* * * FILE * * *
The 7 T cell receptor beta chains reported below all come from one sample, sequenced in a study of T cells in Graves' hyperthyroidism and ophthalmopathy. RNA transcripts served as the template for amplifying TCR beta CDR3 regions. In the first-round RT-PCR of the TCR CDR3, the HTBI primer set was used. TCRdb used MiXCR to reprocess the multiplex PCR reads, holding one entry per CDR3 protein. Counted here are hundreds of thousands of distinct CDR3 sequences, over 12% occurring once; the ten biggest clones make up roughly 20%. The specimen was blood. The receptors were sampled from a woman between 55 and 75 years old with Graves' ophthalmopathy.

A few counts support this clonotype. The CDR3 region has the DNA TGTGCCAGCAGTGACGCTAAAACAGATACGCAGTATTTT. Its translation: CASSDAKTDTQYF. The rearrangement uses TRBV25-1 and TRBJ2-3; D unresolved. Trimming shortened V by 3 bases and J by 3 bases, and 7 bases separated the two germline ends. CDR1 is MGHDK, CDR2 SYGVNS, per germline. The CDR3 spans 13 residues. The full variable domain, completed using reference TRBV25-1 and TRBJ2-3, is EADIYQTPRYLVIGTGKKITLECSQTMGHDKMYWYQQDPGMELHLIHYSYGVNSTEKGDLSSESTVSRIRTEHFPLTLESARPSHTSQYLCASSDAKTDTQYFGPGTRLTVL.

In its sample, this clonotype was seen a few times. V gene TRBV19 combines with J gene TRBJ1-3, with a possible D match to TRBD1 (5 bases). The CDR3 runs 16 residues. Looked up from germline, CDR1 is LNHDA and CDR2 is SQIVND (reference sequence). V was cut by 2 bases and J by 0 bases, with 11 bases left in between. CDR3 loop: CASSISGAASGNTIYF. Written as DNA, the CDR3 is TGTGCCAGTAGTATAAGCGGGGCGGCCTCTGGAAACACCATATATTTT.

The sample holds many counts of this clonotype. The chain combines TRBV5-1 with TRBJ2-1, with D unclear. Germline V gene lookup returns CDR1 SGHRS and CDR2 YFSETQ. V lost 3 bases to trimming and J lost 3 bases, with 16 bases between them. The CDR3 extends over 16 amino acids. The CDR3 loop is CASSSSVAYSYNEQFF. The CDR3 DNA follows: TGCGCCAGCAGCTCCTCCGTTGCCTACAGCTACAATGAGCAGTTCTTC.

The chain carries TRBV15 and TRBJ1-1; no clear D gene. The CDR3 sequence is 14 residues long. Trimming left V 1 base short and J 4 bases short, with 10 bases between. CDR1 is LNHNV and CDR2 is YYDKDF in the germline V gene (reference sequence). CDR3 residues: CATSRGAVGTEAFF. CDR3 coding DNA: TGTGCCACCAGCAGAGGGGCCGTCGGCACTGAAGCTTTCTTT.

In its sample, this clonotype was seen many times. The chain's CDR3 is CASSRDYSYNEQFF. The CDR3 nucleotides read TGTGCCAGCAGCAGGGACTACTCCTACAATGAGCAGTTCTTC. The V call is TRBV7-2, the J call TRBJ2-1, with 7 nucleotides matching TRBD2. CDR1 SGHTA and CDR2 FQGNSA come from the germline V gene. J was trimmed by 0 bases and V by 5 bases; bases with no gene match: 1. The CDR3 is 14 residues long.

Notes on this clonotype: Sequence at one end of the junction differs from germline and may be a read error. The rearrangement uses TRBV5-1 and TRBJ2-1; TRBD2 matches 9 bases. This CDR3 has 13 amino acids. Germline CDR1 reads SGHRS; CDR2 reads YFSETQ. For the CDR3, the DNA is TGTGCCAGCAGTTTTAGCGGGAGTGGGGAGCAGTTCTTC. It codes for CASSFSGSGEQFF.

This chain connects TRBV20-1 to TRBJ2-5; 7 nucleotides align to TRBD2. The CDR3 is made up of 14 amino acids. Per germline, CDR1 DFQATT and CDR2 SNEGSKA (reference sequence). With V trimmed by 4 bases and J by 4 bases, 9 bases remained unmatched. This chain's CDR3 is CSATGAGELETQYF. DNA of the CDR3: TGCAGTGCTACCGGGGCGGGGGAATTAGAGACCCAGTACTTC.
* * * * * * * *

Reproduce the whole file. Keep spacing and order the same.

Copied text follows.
The 7 T cell receptor beta chains reported below all come from one sample, sequenced in a study of T cells in Graves' hyperthyroidism and ophthalmopathy. RNA transcripts served as the template for amplifying TCR beta CDR3 regions. In the first-round RT-PCR of the TCR CDR3, the HTBI primer set was used. TCRdb used MiXCR to reprocess the multiplex PCR reads, holding one entry per CDR3 protein. Counted here are hundreds of thousands of distinct CDR3 sequences, over 12% occurring once; the ten biggest clones make up roughly 20%. The specimen was blood. The receptors were sampled from a woman between 55 and 75 years old with Graves' ophthalmopathy.

A few counts support this clonotype. The CDR3 region has the DNA TGTGCCAGCAGTGACGCTAAAACAGATACGCAGTATTTT. Its translation: CASSDAKTDTQYF. The rearrangement uses TRBV25-1 and TRBJ2-3; D unresolved. Trimming shortened V by 3 bases and J by 3 bases, and 7 bases separated the two germline ends. CDR1 is MGHDK, CDR2 SYGVNS, per germline. The CDR3 spans 13 residues. The full variable domain, completed using reference TRBV25-1 and TRBJ2-3, is EADIYQTPRYLVIGTGKKITLECSQTMGHDKMYWYQQDPGMELHLIHYSYGVNSTEKGDLSSESTVSRIRTEHFPLTLESARPSHTSQYLCASSDAKTDTQYFGPGTRLTVL.

In its sample, this clonotype was seen a few times. V gene TRBV19 combines with J gene TRBJ1-3, with a possible D match to TRBD1 (5 bases). The CDR3 runs 16 residues. Looked up from germline, CDR1 is LNHDA and CDR2 is SQIVND (reference sequence). V was cut by 2 bases and J by 0 bases, with 11 bases left in between. CDR3 loop: CASSISGAASGNTIYF. Written as DNA, the CDR3 is TGTGCCAGTAGTATAAGCGGGGCGGCCTCTGGAAACACCATATATTTT.

The sample holds many counts of this clonotype. The chain combines TRBV5-1 with TRBJ2-1, with D unclear. Germline V gene lookup returns CDR1 SGHRS and CDR2 YFSETQ. V lost 3 bases to trimming and J lost 3 bases, with 16 bases between them. The CDR3 extends over 16 amino acids. The CDR3 loop is CASSSSVAYSYNEQFF. The CDR3 DNA follows: TGCGCCAGCAGCTCCTCCGTTGCCTACAGCTACAATGAGCAGTTCTTC.

The chain carries TRBV15 and TRBJ1-1; no clear D gene. The CDR3 sequence is 14 residues long. Trimming left V 1 base short and J 4 bases short, with 10 bases between. CDR1 is LNHNV and CDR2 is YYDKDF in the germline V gene (reference sequence). CDR3 residues: CATSRGAVGTEAFF. CDR3 coding DNA: TGTGCCACCAGCAGAGGGGCCGTCGGCACTGAAGCTTTCTTT.

In its sample, this clonotype was seen many times. The chain's CDR3 is CASSRDYSYNEQFF. The CDR3 nucleotides read TGTGCCAGCAGCAGGGACTACTCCTACAATGAGCAGTTCTTC. The V call is TRBV7-2, the J call TRBJ2-1, with 7 nucleotides matching TRBD2. CDR1 SGHTA and CDR2 FQGNSA come from the germline V gene. J was trimmed by 0 bases and V by 5 bases; bases with no gene match: 1. The CDR3 is 14 residues long.

Notes on this clonotype: Sequence at one end of the junction differs from germline and may be a read error. The rearrangement uses TRBV5-1 and TRBJ2-1; TRBD2 matches 9 bases. This CDR3 has 13 amino acids. Germline CDR1 reads SGHRS; CDR2 reads YFSETQ. For the CDR3, the DNA is TGTGCCAGCAGTTTTAGCGGGAGTGGGGAGCAGTTCTTC. It codes for CASSFSGSGEQFF.

This chain connects TRBV20-1 to TRBJ2-5; 7 nucleotides align to TRBD2. The CDR3 is made up of 14 amino acids. Per germline, CDR1 DFQATT and CDR2 SNEGSKA (reference sequence). With V trimmed by 4 bases and J by 4 bases, 9 bases remained unmatched. This chain's CDR3 is CSATGAGELETQYF. DNA of the CDR3: TGCAGTGCTACCGGGGCGGGGGAATTAGAGACCCAGTACTTC.